Adam Tomalty (left), an eighth-grader at Cornerspring Montessori School in Belfast, takes a pencil from Vito Scappaticci, a seventh-grader at the school who lives in Liberty and Montville. The students were working on a construction project. Credit: Abigail Curtis / BDN

BELFAST, Maine — When the Cornerspring Montessori School in Belfast launched a middle school program two years ago, there was one challenge: There wasn’t any space for it.

But that’s changing now, thanks to a $300,000 building project underway.

Middle school students, who have been meeting this year at the First Church in Belfast, are looking forward to having their own dedicated building on the Cornerspring campus, according to Sue Beemer, head of school.

“It’s important to get our middle schoolers back on site,” she said. “And have them back with the larger school community.”

For her, the new middle school program and the new building are signs that interest is growing in Waldo County for the type of education that the Montessori school provides.

“There’s a strong need and interest among many families,” Beemer said.

The Cornerspring school was founded 20 years ago to provide a high-quality preschool program for area children. Over the years, the school has grown and changed, adding an elementary program in 2008 and then the middle school program, making it just the second Montessori school in the state to expand to that age group. The first was the Damariscotta Montessori School in Nobleboro.

In Belfast, the middle school program aims to foster self-confidence, independence and lifelong learning for the eight students who are currently enrolled.

Some of those goals were on display Wednesday afternoon, as the spring air was filled with the sounds of power tools and focused conversation as students buckled down to the task of finishing the school’s trash and recycling shed. Previously, the group had designed and built a model for the shed.

And even though they initially hung the finished door backward, so it didn’t quite fit, it was nothing they couldn’t figure out.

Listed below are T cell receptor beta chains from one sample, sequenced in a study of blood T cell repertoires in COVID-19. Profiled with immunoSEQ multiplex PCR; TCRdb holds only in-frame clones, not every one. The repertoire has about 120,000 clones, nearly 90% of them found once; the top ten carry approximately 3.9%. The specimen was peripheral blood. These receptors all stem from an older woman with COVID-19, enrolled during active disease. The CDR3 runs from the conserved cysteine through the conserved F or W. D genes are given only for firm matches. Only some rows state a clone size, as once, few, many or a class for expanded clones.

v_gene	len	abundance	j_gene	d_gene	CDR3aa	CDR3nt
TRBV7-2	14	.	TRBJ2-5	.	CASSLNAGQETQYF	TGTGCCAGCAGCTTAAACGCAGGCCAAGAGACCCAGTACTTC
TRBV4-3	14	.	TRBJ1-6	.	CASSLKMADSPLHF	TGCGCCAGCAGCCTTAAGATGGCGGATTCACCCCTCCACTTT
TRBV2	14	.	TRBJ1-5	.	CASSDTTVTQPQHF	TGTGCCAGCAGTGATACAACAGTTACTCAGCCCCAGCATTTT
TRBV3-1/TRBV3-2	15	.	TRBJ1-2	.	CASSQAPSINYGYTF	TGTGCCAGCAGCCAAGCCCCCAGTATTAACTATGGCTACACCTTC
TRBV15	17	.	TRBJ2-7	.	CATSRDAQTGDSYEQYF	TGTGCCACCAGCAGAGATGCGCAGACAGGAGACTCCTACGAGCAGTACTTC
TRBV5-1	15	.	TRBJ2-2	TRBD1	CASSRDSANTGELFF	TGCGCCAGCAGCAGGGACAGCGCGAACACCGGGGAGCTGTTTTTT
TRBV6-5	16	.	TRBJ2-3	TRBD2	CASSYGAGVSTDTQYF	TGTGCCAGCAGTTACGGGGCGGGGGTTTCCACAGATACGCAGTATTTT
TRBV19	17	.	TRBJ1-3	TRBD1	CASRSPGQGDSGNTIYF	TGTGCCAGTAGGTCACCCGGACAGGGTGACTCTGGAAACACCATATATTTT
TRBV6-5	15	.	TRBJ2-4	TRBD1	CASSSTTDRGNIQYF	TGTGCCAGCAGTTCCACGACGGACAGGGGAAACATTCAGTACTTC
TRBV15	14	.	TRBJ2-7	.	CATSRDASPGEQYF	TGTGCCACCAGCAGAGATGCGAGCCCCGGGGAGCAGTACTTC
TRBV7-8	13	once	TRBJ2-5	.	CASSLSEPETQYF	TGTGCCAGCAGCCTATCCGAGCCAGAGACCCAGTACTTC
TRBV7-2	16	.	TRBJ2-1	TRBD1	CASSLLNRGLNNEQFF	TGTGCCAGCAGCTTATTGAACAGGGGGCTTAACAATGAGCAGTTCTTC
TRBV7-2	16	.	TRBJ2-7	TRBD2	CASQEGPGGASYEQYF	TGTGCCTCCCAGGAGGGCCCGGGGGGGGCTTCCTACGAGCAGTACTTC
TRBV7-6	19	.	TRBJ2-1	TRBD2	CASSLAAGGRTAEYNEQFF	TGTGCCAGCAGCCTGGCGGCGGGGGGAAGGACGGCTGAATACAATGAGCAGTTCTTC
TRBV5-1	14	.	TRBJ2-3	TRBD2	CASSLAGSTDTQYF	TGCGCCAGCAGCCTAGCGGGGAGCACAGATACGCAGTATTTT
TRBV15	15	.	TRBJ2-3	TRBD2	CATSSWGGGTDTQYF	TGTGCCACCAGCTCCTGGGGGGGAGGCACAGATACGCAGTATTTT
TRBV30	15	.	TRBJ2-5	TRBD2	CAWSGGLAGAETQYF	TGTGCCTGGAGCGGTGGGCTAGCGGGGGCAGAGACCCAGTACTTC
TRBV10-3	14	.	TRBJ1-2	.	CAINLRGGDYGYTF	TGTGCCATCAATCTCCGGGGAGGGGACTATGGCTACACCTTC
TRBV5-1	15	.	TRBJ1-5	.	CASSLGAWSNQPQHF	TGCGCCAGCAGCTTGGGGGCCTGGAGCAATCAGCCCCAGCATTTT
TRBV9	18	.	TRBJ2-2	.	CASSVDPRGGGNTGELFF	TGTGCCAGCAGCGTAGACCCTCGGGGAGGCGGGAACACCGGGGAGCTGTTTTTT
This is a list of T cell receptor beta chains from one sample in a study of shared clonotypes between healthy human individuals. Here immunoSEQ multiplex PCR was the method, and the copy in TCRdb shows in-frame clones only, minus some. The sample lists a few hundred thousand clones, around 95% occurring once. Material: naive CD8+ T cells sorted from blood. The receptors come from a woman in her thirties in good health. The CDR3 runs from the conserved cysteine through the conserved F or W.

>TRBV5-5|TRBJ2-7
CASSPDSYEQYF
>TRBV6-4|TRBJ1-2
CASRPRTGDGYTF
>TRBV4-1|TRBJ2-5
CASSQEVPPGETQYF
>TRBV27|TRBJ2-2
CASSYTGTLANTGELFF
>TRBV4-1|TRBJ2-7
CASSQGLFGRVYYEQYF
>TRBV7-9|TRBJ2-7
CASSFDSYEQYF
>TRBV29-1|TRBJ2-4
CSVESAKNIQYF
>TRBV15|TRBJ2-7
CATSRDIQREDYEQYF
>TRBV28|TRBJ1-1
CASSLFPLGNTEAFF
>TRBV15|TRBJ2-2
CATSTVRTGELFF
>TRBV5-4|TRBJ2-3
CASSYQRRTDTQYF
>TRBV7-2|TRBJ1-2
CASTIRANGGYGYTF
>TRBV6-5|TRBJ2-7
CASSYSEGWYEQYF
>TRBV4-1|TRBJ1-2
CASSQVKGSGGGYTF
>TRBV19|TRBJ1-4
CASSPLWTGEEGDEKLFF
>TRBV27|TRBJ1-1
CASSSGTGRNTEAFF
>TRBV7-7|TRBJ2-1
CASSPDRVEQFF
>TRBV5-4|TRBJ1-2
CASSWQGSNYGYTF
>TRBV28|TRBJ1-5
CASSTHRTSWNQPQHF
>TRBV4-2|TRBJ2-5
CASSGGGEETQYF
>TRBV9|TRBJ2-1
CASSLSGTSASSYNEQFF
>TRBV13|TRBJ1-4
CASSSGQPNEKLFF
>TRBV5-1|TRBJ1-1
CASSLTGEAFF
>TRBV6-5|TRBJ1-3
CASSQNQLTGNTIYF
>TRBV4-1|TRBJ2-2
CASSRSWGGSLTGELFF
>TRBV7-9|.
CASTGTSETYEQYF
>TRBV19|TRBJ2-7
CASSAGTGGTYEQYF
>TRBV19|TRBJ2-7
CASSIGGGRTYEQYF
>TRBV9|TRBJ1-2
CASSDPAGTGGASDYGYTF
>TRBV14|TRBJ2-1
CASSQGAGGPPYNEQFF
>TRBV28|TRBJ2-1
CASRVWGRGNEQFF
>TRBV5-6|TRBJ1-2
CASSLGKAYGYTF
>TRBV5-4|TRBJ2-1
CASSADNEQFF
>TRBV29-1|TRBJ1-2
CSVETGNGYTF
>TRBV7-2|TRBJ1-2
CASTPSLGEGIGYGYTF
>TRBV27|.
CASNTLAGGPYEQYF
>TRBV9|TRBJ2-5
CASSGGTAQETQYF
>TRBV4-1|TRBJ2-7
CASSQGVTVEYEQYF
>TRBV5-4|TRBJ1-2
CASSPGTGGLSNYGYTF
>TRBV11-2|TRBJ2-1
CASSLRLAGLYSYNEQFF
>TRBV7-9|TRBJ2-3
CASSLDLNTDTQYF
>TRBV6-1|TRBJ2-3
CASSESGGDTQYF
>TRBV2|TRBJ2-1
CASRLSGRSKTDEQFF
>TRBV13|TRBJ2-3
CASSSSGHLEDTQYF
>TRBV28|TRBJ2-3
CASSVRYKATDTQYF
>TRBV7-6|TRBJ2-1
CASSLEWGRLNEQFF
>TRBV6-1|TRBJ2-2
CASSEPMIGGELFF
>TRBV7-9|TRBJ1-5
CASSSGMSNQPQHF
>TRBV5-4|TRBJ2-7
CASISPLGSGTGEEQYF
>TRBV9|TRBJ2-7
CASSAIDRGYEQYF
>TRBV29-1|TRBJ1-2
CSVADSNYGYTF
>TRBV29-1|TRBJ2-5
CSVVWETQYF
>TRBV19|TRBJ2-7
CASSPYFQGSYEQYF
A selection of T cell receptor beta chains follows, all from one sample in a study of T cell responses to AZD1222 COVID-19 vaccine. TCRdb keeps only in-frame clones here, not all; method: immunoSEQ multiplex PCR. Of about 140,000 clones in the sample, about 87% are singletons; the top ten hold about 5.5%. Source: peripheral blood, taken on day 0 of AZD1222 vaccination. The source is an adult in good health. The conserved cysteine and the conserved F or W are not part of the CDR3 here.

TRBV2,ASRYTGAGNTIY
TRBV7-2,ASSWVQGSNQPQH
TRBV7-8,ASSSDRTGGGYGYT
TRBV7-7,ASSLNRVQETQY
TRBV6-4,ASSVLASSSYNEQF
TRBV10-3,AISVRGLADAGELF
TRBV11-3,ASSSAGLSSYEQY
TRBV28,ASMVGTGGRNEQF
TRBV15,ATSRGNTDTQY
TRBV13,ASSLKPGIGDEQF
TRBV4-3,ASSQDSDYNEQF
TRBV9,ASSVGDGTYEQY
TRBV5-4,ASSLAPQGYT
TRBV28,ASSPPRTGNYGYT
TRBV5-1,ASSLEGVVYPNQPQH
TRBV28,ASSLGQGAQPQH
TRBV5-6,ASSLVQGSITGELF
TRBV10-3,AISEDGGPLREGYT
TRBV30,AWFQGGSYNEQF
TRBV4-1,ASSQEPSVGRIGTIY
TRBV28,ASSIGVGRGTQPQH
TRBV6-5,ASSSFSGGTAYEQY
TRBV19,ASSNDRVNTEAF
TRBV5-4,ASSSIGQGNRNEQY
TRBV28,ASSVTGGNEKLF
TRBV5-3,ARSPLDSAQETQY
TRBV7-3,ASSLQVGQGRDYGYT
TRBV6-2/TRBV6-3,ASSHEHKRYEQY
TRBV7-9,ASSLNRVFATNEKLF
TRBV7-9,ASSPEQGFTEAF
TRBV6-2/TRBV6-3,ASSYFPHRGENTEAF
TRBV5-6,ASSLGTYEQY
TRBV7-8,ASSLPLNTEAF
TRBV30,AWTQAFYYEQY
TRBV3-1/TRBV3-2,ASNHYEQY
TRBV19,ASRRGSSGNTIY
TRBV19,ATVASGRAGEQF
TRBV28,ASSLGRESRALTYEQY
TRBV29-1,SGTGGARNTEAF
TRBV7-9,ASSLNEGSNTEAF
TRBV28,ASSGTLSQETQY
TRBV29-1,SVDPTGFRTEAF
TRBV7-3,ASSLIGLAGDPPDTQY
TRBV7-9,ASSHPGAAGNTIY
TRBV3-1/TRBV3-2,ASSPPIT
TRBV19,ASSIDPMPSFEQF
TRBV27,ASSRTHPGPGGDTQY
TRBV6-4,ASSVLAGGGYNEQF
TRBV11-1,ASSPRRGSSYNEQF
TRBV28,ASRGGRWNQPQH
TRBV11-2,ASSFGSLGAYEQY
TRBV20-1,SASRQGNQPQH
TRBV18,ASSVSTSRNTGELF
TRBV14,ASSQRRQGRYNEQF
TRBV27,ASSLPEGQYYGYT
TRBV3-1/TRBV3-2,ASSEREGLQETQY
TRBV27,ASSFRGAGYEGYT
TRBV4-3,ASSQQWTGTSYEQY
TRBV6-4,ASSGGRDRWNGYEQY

One of the students, Adam Tomalty, 14, an eighth-grader from Brooks who said his favorite subject is Latin, has been attending the private, nonprofit school since he was in preschool. He’s used to problem solving.

“I really like it a lot,” he said of the middle school program. “I think we get more outside time than other middle schools do. And I think it’s a more friendly school as well. I’m friends with pretty much everyone.”

Those are some of the qualities — lots of time in nature, friendliness — that Cornerspring aims to offer, Beemer said. And the school’s campus allows for plenty of time outside.

Just three and a half years ago, Cornerspring moved from its longtime home in a former MBNA building to its new digs on a wooded, 35-acre parcel on lower Congress Street. The highly energy efficient building offers the school’s 90 students more room to spread out and lots of opportunities to get outside.

But it’s already too small.

“We’re now outgrowing it,” Beemer said.

The school is a popular choice among many Waldo County families, which pay tuition to send their children there. For the next school year, rates range from almost $4,400 for half-day, three-day-a-week programs for toddlers to just over $9,500 for the full-time, 10-month middle school program.

School officials aim to keep tuition as low as possible, Beemer said, and provide financial aid to nearly 40 percent of students.

The new middle school building will be 1,000 square feet, or “just enough for them,” she said.

Still, even though the middle school students have not had a dedicated home, the last year has been a good one, their teachers said. After the pandemic began in March 2020, the school went remote. But since school began last September, they have been able to remain in-person all year. The students need to meet state standards, but the small class size means there’s space to be flexible and personal.

“We teach to where they are,” Susan Therio, who teaches science, math, citizen science and more, said. “I have eight kids and five different levels of math.”

The school also aims to help students become more independent and confident, as they work together on projects such as constructing the trash and recycling shed.

“A lot of students in public school aren’t given that much autonomy,” Diane Sternberg, who teaches subjects including English, social studies and Latin, said. “But that’s part of what makes the community strong.”